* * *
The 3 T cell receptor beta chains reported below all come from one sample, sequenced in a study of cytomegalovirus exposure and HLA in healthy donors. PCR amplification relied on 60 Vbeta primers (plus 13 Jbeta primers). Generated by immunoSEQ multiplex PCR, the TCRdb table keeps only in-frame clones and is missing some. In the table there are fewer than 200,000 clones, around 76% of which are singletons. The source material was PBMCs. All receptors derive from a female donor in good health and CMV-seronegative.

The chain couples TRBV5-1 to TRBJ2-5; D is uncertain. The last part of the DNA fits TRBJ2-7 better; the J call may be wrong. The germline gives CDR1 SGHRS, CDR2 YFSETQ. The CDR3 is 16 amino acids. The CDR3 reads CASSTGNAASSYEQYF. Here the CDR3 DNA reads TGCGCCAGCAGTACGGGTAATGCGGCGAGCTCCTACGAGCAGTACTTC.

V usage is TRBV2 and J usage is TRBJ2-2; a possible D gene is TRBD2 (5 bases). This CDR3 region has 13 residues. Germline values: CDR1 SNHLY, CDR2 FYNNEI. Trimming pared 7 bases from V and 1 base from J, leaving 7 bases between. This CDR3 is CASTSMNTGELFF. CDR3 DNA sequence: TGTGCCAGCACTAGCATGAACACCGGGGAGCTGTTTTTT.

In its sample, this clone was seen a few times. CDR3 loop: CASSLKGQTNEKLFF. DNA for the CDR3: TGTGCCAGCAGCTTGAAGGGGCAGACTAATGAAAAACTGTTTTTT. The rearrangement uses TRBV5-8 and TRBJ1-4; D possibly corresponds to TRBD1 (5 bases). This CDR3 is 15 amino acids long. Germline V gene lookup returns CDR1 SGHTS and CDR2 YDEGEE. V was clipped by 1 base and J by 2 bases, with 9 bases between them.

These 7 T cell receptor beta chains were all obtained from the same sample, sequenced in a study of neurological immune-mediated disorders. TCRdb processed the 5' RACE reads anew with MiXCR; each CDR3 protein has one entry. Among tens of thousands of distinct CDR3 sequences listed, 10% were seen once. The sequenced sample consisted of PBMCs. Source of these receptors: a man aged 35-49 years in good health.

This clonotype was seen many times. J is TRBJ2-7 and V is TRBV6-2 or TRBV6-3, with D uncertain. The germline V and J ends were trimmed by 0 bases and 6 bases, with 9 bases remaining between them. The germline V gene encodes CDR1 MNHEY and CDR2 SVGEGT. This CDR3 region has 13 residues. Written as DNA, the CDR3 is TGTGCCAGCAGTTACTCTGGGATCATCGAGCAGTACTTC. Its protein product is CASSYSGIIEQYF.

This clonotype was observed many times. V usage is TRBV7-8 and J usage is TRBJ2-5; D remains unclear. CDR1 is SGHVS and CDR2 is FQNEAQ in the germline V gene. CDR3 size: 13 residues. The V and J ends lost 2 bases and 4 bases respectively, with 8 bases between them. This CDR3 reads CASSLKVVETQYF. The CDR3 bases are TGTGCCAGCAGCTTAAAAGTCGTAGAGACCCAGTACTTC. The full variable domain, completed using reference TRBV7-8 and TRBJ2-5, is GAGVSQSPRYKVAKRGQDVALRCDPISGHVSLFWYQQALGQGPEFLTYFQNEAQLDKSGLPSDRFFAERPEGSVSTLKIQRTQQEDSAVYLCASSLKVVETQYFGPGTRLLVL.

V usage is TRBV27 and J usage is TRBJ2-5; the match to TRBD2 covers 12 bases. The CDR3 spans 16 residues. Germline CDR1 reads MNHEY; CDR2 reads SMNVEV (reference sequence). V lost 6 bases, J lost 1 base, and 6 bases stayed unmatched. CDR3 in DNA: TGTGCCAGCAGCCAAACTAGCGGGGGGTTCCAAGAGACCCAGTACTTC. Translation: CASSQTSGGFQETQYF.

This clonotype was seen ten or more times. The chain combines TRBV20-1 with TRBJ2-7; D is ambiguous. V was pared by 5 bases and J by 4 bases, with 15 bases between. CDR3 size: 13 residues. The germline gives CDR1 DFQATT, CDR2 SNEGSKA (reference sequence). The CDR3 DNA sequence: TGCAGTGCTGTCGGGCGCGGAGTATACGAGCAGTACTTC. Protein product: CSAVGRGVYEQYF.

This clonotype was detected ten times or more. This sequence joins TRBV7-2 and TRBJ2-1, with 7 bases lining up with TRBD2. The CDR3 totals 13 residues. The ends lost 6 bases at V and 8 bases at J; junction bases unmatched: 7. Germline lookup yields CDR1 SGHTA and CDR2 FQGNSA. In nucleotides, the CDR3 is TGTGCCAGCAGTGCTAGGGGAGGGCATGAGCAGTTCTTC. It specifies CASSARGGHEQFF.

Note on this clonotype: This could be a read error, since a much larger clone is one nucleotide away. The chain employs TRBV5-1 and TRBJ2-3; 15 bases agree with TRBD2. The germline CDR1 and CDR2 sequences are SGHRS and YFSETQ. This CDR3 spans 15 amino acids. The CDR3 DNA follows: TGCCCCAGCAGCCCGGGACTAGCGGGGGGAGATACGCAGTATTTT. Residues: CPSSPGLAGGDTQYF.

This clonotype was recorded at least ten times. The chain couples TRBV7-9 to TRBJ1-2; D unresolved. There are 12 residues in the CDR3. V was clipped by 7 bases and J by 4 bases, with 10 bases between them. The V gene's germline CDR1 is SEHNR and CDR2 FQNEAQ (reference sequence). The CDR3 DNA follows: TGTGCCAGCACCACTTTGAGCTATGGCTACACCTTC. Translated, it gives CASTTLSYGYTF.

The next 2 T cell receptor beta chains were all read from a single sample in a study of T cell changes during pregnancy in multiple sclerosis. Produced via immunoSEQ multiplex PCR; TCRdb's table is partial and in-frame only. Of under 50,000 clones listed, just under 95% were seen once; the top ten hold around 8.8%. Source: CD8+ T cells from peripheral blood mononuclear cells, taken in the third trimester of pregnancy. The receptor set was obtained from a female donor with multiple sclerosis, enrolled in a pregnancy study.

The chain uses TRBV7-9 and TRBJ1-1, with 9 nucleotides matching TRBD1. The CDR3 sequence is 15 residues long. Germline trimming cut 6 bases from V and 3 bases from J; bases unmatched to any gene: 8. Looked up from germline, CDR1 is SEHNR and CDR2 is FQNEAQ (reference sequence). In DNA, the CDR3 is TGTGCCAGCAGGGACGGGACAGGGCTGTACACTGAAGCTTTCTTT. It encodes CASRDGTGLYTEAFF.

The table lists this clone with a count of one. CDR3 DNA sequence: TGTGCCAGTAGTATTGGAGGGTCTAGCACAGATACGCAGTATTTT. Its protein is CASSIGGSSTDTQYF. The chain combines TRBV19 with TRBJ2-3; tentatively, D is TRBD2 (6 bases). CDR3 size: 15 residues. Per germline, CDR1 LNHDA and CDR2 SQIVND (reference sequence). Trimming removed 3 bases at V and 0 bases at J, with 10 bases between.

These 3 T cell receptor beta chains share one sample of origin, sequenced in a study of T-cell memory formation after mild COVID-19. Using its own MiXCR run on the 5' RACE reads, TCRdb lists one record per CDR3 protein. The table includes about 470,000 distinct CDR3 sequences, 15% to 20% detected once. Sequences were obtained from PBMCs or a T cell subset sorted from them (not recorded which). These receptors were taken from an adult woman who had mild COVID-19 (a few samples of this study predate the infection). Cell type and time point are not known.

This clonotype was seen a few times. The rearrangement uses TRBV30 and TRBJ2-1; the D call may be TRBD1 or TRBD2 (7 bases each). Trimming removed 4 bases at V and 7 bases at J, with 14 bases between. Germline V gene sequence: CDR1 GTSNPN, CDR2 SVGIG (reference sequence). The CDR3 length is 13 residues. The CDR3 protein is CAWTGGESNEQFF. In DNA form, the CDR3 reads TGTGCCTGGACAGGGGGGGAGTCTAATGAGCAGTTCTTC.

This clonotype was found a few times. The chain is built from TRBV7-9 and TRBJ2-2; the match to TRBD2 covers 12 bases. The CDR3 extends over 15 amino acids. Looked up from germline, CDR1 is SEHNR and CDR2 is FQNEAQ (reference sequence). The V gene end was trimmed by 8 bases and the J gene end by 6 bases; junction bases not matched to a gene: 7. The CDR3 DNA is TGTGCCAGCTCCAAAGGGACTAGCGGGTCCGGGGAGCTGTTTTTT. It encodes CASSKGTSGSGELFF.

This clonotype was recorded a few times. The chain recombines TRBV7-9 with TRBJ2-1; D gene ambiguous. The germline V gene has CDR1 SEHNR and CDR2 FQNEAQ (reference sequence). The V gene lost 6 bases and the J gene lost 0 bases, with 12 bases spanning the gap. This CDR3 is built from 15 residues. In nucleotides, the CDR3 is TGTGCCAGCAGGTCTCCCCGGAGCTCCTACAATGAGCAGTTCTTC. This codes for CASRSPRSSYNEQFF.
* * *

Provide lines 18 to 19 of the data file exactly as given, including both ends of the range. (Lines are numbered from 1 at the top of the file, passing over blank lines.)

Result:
This clonotype was found a few times. The chain is built from TRBV7-9 and TRBJ2-2; the match to TRBD2 covers 12 bases. The CDR3 extends over 15 amino acids. Looked up from germline, CDR1 is SEHNR and CDR2 is FQNEAQ (reference sequence). The V gene end was trimmed by 8 bases and the J gene end by 6 bases; junction bases not matched to a gene: 7. The CDR3 DNA is TGTGCCAGCTCCAAAGGGACTAGCGGGTCCGGGGAGCTGTTTTTT. It encodes CASSKGTSGSGELFF.

This clonotype was recorded a few times. The chain recombines TRBV7-9 with TRBJ2-1; D gene ambiguous. The germline V gene has CDR1 SEHNR and CDR2 FQNEAQ (reference sequence). The V gene lost 6 bases and the J gene lost 0 bases, with 12 bases spanning the gap. This CDR3 is built from 15 residues. In nucleotides, the CDR3 is TGTGCCAGCAGGTCTCCCCGGAGCTCCTACAATGAGCAGTTCTTC. This codes for CASRSPRSSYNEQFF.